Entrepreneurial students deserve entrepreneurial teachers.
Text: Guido Camps

When I came to WUR to work, I didn’t have much experience of WUR as an academic entity but I had spent some time at various other universities. One of the big differences between technical universities and other universities that struck me was the strong focus on inventing new things and the way students were encouraged to quickly come up with solutions and market them in a real or imaginary start-up. Not only were students trained in developing an entrepreneurial spirit, many of the professors I had met in Delft and Eindhoven had their own companies, start-ups or at the very least patents registered in their name.

What could be more inspiring than a teacher talking about their own experience with a business?

Guido Camps, postdoc at Human Nutrition

Things were different in Wageningen. My first experience with entrepreneurial thinking was the instruction I got to report all my sidelines and only undertake something once I had explicit permission to do so from my manager. I also saw hardly any Wageningen professors who had their own companies or start-ups.

I think we should actually be asking our staff to undertake more such side activities. In my opinion, entrepreneurial thinking and starting an enterprise are important experiences that not only let you earn revenue from your research but can also enrich university education. Not all the students we teach want to become academics; some want to be entrepreneurs. What could be more inspiring than a teacher who can talk about their own experience of setting up a business, whether it was a success or —perhaps actually more educational — a failure?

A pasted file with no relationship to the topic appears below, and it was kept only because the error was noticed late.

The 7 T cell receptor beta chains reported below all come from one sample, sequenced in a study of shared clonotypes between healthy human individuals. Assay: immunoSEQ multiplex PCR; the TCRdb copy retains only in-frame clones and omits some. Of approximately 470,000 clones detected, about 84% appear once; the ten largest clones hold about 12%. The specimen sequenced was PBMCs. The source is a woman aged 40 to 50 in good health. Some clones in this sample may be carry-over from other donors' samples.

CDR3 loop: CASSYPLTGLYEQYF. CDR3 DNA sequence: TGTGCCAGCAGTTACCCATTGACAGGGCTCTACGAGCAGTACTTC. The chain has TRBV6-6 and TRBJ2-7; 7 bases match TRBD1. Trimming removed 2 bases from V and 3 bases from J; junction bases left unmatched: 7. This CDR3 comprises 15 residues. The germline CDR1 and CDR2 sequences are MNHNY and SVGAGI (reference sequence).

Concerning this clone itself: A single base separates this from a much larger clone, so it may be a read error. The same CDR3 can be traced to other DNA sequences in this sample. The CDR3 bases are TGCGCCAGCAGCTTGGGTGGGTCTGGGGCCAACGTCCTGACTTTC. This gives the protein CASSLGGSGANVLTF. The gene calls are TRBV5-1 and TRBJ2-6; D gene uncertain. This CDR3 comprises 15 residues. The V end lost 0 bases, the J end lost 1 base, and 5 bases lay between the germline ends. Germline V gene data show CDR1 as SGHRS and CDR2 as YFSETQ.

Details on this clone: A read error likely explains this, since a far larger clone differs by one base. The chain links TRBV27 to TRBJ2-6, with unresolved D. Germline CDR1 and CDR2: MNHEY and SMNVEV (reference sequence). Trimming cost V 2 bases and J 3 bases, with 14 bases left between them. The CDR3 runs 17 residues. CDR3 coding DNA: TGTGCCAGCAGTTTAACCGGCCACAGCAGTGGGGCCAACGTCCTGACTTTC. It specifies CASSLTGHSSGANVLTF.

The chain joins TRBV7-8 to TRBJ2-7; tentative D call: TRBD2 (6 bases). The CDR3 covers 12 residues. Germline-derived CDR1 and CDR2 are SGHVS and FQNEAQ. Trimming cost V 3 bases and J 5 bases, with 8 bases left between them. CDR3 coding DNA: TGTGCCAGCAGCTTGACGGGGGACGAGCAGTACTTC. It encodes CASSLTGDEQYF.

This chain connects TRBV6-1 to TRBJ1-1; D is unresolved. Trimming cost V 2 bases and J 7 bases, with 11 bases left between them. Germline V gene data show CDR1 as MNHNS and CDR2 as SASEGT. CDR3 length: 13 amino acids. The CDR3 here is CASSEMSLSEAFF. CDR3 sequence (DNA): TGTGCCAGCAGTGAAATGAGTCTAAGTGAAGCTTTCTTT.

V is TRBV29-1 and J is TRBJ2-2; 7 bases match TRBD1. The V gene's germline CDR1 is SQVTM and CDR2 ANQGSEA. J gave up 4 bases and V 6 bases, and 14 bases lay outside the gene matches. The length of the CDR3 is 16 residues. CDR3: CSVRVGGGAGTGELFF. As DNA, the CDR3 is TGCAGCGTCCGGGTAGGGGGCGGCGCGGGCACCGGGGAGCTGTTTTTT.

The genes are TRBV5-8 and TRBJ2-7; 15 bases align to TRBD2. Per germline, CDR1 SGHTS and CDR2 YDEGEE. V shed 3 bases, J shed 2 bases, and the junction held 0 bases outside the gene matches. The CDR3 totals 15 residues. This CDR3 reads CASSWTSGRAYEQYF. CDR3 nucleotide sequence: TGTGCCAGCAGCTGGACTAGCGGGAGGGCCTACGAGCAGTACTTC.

My proposal is for the new recognition and appreciation to be based not just on publications, PhDs and other academic factors but also on whether someone has started a company or been able to license a patent. Entrepreneurial students deserve entrepreneurial teachers, and research will only end up at the heart of society if people take it there.

Guido Camps (37) is a vet and a postdoc at the Human Nutrition department. He enjoys baking, beekeeping and unusual animals.

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